One of the eggs cracked before we dyed it; unpeeled, it is a lightning egg, perhaps from a thunder lizard. My mom is the hand model and is herself perhaps a thunder lizard.
For Easter, I used a resist wax technique on some of the eggs, essentially batik. I’m not quite at the level of Ukranian pysanka; I’d love to have their styluses and their black dye. Yet I suspect it’s best I don’t.
The kitchen counter was dirty and covered in empty plant pots; it all looked cosmic to me, but I have nebulae on the brain.
Many people do not realize the day of the dead is actually three days, depending on which dead. In this case, skulls one and two are Christmas ornaments, and the third is tequila. Hopefully soul cakes will arrive sometime.
I carve my jack o’ lanterns freehand, without much plan. Note the spooky earring.
The furthest abroad I got this year was Georges Island, in Boston harbor (about 30 miles from my house). All unpopulated spaces are starting to look like video game levels to me (not that I’ve had time to play games either).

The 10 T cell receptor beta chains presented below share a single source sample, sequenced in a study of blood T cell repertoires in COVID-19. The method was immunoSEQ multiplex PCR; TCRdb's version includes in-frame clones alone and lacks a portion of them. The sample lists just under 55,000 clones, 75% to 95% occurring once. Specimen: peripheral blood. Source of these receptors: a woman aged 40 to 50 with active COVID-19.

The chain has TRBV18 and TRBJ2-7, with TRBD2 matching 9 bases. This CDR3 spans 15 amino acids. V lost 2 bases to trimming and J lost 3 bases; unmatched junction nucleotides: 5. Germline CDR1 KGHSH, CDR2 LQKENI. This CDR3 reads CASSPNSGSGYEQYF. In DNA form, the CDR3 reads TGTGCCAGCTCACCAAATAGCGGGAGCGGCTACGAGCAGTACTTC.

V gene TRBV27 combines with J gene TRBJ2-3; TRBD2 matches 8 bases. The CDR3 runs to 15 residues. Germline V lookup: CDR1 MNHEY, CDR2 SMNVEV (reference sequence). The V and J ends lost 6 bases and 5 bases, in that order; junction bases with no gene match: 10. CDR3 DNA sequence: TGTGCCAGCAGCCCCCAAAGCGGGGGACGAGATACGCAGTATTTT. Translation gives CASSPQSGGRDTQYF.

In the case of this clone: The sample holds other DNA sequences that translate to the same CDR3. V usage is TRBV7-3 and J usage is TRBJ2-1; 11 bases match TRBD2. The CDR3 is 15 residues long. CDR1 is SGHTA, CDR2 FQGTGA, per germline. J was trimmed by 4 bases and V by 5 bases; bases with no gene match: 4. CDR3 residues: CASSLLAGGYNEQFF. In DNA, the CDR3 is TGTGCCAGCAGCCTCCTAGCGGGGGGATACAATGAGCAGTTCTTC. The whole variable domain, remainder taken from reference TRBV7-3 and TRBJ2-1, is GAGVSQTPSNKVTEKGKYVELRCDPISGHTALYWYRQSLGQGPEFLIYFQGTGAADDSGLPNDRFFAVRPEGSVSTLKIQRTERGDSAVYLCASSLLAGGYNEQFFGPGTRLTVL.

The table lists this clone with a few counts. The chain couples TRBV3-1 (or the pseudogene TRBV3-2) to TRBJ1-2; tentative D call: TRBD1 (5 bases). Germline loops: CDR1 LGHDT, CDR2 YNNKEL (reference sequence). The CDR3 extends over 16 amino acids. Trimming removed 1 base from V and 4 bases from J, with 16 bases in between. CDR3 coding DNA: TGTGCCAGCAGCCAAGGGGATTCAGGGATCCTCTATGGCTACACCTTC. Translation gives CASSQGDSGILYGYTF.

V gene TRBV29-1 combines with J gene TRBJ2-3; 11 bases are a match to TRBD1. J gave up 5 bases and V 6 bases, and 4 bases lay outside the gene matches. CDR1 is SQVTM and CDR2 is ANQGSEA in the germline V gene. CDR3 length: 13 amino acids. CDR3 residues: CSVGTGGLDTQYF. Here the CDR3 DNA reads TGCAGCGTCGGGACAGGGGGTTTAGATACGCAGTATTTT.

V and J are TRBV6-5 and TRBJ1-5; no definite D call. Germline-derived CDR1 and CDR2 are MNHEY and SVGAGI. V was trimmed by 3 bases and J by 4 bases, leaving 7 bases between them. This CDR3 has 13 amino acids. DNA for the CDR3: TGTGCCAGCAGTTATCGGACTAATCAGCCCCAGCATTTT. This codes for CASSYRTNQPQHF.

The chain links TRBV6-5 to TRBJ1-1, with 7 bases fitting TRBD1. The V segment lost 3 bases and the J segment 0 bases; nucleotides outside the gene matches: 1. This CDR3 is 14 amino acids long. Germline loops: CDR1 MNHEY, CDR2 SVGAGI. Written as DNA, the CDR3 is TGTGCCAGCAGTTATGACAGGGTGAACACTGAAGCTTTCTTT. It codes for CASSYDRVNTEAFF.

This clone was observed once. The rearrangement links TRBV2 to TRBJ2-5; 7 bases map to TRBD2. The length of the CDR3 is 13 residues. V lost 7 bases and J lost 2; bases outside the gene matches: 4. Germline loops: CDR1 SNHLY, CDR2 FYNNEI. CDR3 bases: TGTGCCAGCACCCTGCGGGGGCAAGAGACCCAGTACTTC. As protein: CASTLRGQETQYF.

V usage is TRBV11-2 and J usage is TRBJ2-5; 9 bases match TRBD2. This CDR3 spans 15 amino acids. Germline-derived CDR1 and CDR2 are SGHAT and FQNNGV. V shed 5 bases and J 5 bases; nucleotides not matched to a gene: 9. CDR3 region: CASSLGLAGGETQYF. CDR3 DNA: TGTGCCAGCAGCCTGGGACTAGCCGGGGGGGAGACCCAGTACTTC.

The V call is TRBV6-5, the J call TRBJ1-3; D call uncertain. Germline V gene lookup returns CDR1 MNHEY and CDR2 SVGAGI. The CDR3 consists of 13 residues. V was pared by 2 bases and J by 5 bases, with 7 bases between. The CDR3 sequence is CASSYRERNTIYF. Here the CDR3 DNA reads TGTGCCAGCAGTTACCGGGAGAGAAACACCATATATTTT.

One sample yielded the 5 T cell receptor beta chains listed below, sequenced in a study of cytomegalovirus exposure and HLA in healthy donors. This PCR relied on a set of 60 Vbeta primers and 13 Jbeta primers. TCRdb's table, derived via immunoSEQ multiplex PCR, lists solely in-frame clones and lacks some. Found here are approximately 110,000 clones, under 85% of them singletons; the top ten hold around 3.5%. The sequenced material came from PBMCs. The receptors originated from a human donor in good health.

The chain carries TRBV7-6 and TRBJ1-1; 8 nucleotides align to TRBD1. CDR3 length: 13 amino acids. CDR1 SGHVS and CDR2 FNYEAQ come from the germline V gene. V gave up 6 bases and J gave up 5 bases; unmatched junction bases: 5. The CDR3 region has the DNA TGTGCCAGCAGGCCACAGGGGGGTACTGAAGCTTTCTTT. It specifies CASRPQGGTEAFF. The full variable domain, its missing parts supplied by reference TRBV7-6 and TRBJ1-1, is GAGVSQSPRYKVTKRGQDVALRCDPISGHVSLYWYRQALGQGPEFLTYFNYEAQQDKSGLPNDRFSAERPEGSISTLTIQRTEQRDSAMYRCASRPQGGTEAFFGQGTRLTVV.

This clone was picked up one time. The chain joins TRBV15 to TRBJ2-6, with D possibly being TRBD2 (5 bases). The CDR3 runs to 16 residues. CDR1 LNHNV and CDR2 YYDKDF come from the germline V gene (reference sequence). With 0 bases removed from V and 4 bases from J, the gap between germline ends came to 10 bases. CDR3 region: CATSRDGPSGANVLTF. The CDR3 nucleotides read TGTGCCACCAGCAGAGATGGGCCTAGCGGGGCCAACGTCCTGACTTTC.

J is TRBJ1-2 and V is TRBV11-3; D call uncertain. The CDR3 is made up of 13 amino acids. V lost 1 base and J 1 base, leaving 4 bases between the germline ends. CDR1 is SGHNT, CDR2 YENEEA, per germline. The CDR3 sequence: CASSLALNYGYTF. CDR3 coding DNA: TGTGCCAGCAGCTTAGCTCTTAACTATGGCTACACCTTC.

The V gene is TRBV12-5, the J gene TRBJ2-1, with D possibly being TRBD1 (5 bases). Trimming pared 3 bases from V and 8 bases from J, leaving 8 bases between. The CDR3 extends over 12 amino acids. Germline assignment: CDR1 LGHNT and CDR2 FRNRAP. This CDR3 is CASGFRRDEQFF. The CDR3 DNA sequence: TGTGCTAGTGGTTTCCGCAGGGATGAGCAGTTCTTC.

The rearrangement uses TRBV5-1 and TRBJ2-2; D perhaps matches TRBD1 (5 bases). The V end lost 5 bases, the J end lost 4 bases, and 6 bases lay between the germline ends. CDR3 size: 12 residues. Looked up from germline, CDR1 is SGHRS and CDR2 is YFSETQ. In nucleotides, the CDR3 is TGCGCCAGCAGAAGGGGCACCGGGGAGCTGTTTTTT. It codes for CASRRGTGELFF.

Spent another Saturday at the ICA Boston with my thrilling costume box, taking portraits of visitors as themselves and not themselves.
You can pretty much tell where I started and ended this sketch, because my pencil stops being sharp after a certain point.
New socks! Which I did not wear on St. Patrick’s Day (or as Ciro calls it, Green Mardi Gras), because the symbol of the Irish is the shamrock, people, the shamrock.
Currently on desk: 3 copies of the litmag James is helping edit, Etruscan cultural history Ciro needs for short story research, and a copy of Arc Magazine I’m using as a style reference for an article about robots in the workforce.
I have recently enjoyed applying random patches of color to discardable objects.
Dear friend James Hargrave is in town for the AWP conference, prowling about the attic and surrounding balconies. (It’s not name-dropping yet.)
In the corner, I hide the cords. The shadow knows.
Quietly, the surge protector does its under-the-table work. And sometimes acts as a night light.
This chair is practically the only piece of furniture I bothered to bring with me from Dallas. I think I bought it for $5 from an antique store in Oak Cliff that was open for maybe a month, next to the Jamaican curry place that was open for just a few months but where I ate every day it was open. Jamaican stewed okra, I miss you. So much.